Multi-site manufacturers with ten, twenty or more plant, warehouse and corporate office locations can generate a substantial volume of bills, which are likely paid both centrally and at specific sites. In aggregate, the bill paying process can be difficult for the accounts payable team to manage.
Chief among the invoices pouring in for processing are utility bills, which amount to the third largest expense many companies pay behind labor and materials. In most Accounts Payable departments, utility bills are processed and handled just like any other bill. That’s a mistake, and not just because of the sheer expense associated with them.
Utility bills aren’t just expensive; they’re also incredibly complex. Unlike many bills, utility bills typically lack purchase orders, they require manual general ledger mapping, and the general form and detail of the invoices varies significantly from one provider to the next. Because utility companies’ billing systems, billing periods, and levels of bill detail are all widely variable, accounts payable departments at multi-site organizations are subject to a time-consuming and resource-intensive exercise managing and processing their invoices. The complexity and inefficiency associated with utility bill processing is backed by the numbers:
- According to Aberdeen, it typically takes enterprises anywhere from 17.4 to 29.8 days to internally process a single invoice
- Ecova, a commercial & industrial expense management company, finds that it’s not uncommon for up to 6 percent of utility bills to require reissue due to error or revisions on previous bill estimates
- Aberdeen also pegs the average cost to process and pay a bill at $21.43 per payment; multiply this cost by a high volume of payables, and it will become clear that paying expenses is rather expensive
But, while creating utility bill payment efficiencies presents most organizations with a clear savings opportunity, prospecting those savings can’t be predicated on processing speed alone. Careful attention to utility bill payments is a prerequisite for the identification of billing errors, such as those caused by estimated bills, overlapping service dates, and incorrect meter reads. Utility bill payment data is also a prime source of the data that drives energy efficiency and sustainability improvement initiatives. Paying utility bills and managing accurate utility bill pay data requires a delicate balance of efficiency and attention to detail.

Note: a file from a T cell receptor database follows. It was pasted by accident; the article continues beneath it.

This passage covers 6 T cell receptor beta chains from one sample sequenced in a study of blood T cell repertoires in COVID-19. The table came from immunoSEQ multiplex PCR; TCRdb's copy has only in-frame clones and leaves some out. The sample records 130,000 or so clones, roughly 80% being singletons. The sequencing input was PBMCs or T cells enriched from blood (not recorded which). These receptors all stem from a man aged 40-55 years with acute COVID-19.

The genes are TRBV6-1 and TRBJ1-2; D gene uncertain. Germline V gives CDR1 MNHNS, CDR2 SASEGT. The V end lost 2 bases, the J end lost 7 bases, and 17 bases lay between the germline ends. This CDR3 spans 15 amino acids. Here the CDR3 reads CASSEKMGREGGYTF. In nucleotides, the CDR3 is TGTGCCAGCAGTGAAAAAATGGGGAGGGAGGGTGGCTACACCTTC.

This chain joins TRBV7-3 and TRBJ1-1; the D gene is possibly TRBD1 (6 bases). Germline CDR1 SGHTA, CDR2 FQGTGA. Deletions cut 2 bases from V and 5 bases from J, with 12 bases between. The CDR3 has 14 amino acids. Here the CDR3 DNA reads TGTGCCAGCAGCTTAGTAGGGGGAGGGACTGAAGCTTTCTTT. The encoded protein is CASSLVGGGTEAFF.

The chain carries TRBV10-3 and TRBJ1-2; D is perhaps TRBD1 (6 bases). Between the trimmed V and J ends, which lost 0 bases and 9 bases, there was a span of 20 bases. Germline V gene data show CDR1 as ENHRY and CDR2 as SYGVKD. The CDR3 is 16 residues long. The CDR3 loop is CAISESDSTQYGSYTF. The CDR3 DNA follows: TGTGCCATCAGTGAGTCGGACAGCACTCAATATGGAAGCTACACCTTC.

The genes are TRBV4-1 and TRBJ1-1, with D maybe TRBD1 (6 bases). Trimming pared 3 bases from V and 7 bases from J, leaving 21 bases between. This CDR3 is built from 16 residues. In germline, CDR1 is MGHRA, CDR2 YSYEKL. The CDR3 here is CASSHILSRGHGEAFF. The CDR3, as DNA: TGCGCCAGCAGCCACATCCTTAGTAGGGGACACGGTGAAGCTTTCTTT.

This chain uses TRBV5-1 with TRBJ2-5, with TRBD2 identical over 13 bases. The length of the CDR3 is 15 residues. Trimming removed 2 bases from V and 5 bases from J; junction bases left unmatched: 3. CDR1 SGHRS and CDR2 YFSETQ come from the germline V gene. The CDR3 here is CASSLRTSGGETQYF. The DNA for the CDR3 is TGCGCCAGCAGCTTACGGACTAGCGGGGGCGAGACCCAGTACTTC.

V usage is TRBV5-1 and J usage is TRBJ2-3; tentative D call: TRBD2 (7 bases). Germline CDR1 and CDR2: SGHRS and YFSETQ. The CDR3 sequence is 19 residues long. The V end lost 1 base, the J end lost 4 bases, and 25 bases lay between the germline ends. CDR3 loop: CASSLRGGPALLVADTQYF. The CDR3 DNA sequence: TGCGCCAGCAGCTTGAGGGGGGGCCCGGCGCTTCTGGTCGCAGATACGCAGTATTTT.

The Bigger Picture – Energy Efficiency Management
There is another component to utility bill payment that is often missed. Today, manufacturers and others have new levels of options for energy consumption, which is predicted to increase in the future. How do you best assess if solar energy is a viable sustainability option for a facility? What about the “smart grid” where energy could be generated at a plant, and then re-sold back to the community? In order to best assess these types of energy consumption options, it is necessary to have a very strong understanding of exactly what your current energy consumption costs are, so as to provide a baseline for the necessary analytics to evaluate options. Here is where having visibility to utility bill details can really make an impact on future energy costs.
Your internal accounts payable team is no doubt fully capable of managing most payables in accurate and timely fashion. Utility bills, however, present a unique challenge; they’re characterized by a short payment cycle, but auditing and reconciling billing errors internally is an incredibly time-consuming exercise. What’s more, accurately collecting, analyzing and reporting on the detailed utility bill data that informs energy efficiency investment decisions and sustainability initiatives adds a step that’s typically foreign to accounts payable departments. In these cases, it might make sense to take advantage of a data management platform in order to best track, manage and really understand what energy costs are being paid, as a direct route to avoiding overpayment, and uncovering the value hidden in historical utility bill data.
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